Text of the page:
2. A bio and great head shot photo.  Make sure you get a professional photo - and one that has YOUR personality imprinted in it. A real good photographer can help you with this. These are the tools of the pros.  Write an authentic, interesting, short, snappy bio. A bio that will make people go, "WOW." Think of it as a intro to you to the world. What do you want people to know first about you? Imagine your bio being read at a big awards show like the NAACP Image Awards or Black Girls Rock.  Hear the announcer introduce you to stage. How does it sound?  Not a "wow"? Then redo it until you can hear the applause in your head.

3. A press kit. You need a package/portfolio of your achievements, press clips, broadcast interviews, articles you've written or have had written about you. Put in your brochure, your HOOK, fact sheets and any other signature items that make you who YOU are. Brand YOU. Add endorsements or testimonials.  In order to get recognized faster, you might want to get an optimized online press kit. See and get the details on the Instant Media Kit to take your business, book or career to the NEXT LEVEL!

3. Invest in some coaching. Whether you need an image coach, media coach, internet marketing coach, PR coach or a life coach - in order to to be your best and be ready for the "red carpet," you need to get some professionals to help you. This will boost your confidence and this will make sure you don't make any costly MISTAKES!
We have audio products, ebooks and group or personalized coaching programs to help you BRAND like a Superstar.  Don't be cheap with your brand. Prepare for success. 
See you on the RED Carpet!

BLACK GIRLS ROCK! Inc. is 501(c)3 non-profit youth empowerment and mentoring organization established to promote the arts for young women of color, as well as to encourage dialogue and analysis of the ways women of color are portrayed in the media.

Since 2006, BLACK GIRLS ROCK! has been dedicated to the healthy development of young women and girls. BLACK GIRLS ROCK! seeks to build the self-esteem and self-worth of young women of color by changing their outlook on life, broadening their horizons, and helping them to empower themselves. For the past four years, we have enjoyed the opportunity to enrich the lives of girls aged 12 to 17 years old through mentorship, arts education, cultural exploration and public service. At BLACK GIRLS ROCK!, young women are offered access to enrichment programs and opportunities that place special emphasis on personal development through the arts and cooperative learning.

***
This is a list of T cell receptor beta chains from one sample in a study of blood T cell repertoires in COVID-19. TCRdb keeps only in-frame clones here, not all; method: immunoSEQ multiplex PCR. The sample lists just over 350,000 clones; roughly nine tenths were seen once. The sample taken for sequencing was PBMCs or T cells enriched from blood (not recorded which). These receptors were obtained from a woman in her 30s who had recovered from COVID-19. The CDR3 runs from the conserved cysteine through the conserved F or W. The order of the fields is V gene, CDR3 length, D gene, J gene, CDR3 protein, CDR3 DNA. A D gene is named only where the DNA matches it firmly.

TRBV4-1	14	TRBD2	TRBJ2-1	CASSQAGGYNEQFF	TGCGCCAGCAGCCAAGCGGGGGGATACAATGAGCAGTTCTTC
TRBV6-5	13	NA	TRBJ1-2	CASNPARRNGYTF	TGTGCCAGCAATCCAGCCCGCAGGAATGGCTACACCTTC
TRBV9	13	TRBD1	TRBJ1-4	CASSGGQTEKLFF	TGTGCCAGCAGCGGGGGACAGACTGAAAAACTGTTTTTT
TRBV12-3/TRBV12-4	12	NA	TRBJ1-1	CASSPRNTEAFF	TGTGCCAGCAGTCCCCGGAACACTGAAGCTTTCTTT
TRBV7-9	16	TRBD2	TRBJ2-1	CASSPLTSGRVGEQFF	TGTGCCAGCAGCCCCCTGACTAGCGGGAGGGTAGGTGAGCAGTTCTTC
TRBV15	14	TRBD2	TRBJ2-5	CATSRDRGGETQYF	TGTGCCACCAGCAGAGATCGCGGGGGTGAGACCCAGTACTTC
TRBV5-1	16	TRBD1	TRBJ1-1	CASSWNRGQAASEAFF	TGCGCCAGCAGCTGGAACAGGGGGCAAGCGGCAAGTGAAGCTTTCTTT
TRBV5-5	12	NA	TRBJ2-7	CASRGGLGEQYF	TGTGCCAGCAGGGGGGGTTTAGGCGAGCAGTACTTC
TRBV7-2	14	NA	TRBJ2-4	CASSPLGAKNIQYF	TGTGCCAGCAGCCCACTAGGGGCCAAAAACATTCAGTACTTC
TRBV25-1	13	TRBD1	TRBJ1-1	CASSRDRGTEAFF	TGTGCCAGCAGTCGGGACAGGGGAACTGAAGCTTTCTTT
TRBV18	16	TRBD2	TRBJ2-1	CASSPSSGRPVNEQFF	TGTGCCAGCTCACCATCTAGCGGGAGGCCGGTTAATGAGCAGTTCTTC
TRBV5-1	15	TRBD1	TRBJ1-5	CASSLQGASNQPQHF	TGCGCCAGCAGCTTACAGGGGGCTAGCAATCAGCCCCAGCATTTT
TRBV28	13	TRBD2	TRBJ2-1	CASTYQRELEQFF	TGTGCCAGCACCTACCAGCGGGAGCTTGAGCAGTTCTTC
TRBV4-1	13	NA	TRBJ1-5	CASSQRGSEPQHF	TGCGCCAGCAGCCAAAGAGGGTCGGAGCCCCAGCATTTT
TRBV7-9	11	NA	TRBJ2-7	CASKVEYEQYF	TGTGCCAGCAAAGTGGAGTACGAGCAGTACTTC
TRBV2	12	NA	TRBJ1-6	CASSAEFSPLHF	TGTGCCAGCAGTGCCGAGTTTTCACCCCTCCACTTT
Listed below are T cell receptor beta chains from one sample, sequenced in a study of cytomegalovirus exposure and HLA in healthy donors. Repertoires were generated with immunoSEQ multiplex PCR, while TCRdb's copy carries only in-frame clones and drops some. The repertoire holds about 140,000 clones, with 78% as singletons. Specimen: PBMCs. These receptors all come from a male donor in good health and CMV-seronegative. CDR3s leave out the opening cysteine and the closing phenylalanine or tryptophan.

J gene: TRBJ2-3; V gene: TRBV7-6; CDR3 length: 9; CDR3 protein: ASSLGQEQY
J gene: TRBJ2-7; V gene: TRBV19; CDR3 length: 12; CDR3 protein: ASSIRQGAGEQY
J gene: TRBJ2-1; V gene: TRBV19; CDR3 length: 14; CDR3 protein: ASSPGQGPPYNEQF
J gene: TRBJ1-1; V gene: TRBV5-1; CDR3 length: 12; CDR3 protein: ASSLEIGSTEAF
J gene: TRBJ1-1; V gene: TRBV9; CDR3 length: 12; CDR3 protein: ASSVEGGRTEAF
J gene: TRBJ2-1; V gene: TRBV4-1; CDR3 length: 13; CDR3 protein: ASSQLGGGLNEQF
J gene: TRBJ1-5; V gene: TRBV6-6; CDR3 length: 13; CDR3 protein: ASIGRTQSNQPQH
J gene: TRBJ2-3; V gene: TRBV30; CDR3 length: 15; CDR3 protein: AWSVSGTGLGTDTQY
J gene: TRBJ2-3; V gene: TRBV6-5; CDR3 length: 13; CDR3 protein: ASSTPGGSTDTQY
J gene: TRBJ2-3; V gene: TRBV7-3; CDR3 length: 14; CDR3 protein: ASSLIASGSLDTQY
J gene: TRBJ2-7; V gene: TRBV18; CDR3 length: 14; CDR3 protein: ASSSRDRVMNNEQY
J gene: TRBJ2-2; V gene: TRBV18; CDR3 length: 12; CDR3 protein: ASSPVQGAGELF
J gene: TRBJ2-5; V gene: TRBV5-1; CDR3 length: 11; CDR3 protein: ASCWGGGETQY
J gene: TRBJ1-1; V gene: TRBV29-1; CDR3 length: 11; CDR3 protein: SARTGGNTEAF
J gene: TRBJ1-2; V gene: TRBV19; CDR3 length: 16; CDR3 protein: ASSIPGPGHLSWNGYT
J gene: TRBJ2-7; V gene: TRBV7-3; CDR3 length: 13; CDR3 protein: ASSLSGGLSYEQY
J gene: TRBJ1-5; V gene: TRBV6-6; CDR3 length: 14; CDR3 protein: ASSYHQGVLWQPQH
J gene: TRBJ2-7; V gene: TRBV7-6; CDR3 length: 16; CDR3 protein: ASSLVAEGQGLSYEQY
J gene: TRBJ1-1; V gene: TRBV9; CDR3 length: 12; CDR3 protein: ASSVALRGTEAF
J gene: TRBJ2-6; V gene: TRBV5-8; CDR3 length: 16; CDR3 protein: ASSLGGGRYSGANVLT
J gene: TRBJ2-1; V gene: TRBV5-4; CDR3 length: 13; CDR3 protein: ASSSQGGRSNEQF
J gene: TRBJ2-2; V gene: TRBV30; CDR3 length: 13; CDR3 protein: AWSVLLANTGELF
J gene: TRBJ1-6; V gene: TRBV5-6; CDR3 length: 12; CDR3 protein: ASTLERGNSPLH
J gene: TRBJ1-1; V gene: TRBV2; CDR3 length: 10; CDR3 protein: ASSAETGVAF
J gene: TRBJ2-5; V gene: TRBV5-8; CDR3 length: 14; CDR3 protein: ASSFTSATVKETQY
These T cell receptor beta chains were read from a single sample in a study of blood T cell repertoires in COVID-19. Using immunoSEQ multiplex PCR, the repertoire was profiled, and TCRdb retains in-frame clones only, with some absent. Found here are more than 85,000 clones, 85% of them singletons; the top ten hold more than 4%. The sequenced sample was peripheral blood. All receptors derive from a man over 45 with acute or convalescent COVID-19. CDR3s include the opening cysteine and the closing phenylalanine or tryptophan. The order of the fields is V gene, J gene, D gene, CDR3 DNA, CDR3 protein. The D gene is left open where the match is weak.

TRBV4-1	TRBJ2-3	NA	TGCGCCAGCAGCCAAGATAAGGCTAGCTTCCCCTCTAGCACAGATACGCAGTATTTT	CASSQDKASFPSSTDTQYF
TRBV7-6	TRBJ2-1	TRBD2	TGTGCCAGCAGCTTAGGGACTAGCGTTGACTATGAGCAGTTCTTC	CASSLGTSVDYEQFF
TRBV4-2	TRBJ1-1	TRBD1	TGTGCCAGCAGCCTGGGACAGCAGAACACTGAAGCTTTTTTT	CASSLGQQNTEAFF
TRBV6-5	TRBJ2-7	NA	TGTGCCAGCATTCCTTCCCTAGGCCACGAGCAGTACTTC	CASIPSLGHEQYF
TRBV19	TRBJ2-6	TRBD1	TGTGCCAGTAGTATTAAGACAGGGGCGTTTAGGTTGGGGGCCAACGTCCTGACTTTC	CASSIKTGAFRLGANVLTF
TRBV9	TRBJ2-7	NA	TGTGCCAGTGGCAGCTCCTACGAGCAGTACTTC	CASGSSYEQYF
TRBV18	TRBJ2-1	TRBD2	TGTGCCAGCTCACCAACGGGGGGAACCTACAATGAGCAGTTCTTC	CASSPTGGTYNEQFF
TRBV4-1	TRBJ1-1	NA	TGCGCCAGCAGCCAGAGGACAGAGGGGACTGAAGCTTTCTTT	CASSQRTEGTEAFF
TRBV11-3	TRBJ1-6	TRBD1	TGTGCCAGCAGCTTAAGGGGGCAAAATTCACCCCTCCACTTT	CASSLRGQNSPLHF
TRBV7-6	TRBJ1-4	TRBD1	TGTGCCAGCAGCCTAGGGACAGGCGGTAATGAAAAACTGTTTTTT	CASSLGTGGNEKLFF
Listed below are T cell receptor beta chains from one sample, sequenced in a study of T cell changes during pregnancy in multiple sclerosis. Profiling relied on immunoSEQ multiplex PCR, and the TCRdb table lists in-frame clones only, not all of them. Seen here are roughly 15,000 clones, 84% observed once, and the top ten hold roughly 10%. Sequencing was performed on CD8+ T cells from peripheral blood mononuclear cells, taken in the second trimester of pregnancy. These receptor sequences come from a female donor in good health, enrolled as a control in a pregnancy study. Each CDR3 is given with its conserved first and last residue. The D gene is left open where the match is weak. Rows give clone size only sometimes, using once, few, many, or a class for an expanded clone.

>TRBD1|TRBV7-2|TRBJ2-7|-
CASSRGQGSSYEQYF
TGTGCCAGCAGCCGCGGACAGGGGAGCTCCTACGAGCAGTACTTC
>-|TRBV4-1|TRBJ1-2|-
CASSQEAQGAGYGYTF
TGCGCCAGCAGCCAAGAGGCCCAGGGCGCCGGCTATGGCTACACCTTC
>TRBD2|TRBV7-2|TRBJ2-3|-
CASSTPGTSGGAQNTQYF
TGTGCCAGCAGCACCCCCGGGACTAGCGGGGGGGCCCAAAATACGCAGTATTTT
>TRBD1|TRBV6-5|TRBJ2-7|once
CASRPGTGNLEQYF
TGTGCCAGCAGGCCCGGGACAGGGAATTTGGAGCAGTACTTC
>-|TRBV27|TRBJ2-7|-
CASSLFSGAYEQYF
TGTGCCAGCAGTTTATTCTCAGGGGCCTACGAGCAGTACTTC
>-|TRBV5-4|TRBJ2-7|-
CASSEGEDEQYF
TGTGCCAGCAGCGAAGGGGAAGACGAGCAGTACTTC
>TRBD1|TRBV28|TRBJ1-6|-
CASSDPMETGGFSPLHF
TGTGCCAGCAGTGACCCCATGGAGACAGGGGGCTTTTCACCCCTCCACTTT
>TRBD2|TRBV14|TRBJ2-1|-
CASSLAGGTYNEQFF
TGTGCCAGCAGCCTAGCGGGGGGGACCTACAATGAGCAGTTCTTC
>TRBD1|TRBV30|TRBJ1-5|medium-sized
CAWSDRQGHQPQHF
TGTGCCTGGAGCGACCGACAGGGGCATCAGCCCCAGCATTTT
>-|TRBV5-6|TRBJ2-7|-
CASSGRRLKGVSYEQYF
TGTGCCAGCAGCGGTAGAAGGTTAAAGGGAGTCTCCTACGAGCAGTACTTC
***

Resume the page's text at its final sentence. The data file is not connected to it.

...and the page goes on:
By speaking to the next generation in their formative years about issues of self-worth, goals, and aspirations, the organization reinforces the message that young women need not objectify themselves or relinquish their autonomy. BLACK GIRLS ROCK! has boldly taken on the crisis of our female youth of color here in America head on and understands the need for positive self-images and a strong sense of awareness. WE SEE SOLUTIONS.

Speak NOW.

What makes you ROCK? Post a comment.

Wednesday, November 03, 2010

Top 10 best practices on how to use social media to promote your event (Part I: #1-5)

  Special Events. They sell your book, position you as an expert and gets your buzz going. YOU gotta have 'em.  But How do you get "peeps" in the seats?
socialbarWe often get asked “How can I leverage social media to promote my event?” So we started collecting best practices from event organizers who use Eventbrite. We pulled them all together in this post to help you get started down the path to social media glory. But it’s important to note that social media is a clunky gun, not a silver bullet—it’s a channel, not a strategy. The best way for each event to utilize this channel will vary depending on who the target audience is and how they engage online.

It’s no silver bullet. That said, social media can be an incredibly powerful promotional tool, allowing you to reach more of the people that care about and ultimately want to attend your event. When people share information about your event with their network, that message carries much more weight than a traditional ad. It’s a personal endorsement of your event. Social media is also the perfect tool to generate buzz, to get people talking about your event in a recorded fashion where others can stumble across it and get caught up in it too. It’s not a new phenomenon. That’s how people have promoted their events from the beginning: get people talking about it. What social media brings is the ability for anyone to discover the chatter, giving it far more reach and power.

But it can be a game-changer. We’ve built a lot of features into Eventbrite to support sharing of events through social media and we see the results every day. Facebook is the greatest driver of traffic to our site, which means people are sharing your events on Facebook, their friends are seeing the posts show up in their feed, and they are clicking on the links that bring them back to your Eventbrite event page. That’s really exciting, and I hope you can see the powerful implications that it has on the way events are promoted and discovered.